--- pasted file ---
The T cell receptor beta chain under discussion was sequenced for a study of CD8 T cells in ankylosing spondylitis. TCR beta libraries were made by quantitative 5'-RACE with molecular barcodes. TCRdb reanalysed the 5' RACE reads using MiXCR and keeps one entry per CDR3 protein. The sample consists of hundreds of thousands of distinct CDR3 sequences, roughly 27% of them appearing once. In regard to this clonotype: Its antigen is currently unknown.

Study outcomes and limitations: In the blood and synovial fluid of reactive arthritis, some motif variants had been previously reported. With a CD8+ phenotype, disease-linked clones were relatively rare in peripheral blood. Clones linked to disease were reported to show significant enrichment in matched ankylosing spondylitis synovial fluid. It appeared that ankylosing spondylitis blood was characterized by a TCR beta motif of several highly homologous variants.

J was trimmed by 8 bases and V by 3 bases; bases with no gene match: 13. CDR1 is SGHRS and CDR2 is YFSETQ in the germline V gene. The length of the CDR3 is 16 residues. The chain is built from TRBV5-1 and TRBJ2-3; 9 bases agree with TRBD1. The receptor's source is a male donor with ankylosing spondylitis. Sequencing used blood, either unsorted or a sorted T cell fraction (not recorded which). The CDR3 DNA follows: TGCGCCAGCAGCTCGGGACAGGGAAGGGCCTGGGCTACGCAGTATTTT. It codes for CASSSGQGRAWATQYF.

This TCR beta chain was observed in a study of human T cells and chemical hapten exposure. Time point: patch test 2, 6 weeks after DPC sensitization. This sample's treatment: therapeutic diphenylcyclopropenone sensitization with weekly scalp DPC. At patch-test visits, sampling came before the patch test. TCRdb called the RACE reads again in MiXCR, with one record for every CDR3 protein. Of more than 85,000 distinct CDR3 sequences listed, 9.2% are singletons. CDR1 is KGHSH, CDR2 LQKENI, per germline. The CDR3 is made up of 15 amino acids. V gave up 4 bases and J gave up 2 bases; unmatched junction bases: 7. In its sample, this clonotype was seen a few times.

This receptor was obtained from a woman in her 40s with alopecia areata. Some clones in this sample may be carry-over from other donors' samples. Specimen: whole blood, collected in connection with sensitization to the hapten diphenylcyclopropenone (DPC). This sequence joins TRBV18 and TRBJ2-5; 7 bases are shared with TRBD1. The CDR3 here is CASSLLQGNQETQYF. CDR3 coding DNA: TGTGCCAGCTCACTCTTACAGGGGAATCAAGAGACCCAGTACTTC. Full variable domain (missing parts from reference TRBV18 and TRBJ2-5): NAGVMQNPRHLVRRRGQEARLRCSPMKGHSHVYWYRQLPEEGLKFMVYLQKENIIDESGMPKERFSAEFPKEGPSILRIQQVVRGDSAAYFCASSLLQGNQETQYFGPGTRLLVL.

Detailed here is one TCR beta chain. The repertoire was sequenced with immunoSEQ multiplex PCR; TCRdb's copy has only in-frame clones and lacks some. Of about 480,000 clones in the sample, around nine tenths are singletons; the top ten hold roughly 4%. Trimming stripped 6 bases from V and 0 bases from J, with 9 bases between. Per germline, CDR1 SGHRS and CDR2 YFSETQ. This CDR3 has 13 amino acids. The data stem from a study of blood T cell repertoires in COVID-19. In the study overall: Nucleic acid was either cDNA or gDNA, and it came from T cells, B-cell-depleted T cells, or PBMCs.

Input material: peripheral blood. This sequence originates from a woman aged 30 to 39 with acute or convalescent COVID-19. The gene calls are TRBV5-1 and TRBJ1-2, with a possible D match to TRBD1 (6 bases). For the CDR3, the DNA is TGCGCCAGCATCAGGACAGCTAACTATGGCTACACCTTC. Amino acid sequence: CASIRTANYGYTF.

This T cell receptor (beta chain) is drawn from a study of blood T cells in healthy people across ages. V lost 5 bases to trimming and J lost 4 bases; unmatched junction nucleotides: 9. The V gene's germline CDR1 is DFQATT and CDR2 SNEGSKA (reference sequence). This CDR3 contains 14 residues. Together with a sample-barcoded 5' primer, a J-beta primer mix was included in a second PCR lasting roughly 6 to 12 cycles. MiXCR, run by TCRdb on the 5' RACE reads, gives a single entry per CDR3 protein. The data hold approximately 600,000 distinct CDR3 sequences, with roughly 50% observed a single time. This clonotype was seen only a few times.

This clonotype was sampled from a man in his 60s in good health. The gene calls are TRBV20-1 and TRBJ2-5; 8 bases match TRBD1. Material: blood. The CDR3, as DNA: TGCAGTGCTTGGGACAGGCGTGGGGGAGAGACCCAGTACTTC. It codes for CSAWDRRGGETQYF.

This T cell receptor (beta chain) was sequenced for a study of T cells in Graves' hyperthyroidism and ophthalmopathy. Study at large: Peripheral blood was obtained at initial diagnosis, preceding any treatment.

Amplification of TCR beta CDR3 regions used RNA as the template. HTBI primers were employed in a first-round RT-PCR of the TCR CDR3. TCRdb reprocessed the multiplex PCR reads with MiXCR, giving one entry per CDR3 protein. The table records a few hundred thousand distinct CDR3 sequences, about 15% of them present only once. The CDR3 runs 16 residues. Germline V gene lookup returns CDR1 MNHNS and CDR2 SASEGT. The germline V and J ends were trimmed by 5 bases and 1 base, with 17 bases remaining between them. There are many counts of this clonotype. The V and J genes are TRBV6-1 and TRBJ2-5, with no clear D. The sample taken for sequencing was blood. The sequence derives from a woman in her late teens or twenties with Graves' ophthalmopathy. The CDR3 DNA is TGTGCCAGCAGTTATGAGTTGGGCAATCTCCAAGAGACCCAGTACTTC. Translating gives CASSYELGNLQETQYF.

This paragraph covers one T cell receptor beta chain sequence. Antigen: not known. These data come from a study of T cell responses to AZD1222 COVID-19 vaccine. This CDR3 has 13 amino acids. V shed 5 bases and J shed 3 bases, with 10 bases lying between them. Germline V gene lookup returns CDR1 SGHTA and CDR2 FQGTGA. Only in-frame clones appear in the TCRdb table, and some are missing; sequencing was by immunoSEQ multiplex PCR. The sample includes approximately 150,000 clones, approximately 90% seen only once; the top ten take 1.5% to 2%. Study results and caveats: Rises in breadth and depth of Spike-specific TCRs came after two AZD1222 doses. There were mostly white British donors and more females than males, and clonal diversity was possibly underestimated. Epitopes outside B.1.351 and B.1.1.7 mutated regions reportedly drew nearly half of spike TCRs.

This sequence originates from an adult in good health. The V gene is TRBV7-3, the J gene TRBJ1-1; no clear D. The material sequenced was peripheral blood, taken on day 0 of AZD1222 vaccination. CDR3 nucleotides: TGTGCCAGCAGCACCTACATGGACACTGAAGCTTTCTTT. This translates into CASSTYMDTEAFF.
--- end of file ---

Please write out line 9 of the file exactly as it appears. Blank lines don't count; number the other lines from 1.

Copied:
This clonotype was sampled from a man in his 60s in good health. The gene calls are TRBV20-1 and TRBJ2-5; 8 bases match TRBD1. Material: blood. The CDR3, as DNA: TGCAGTGCTTGGGACAGGCGTGGGGGAGAGACCCAGTACTTC. It codes for CSAWDRRGGETQYF.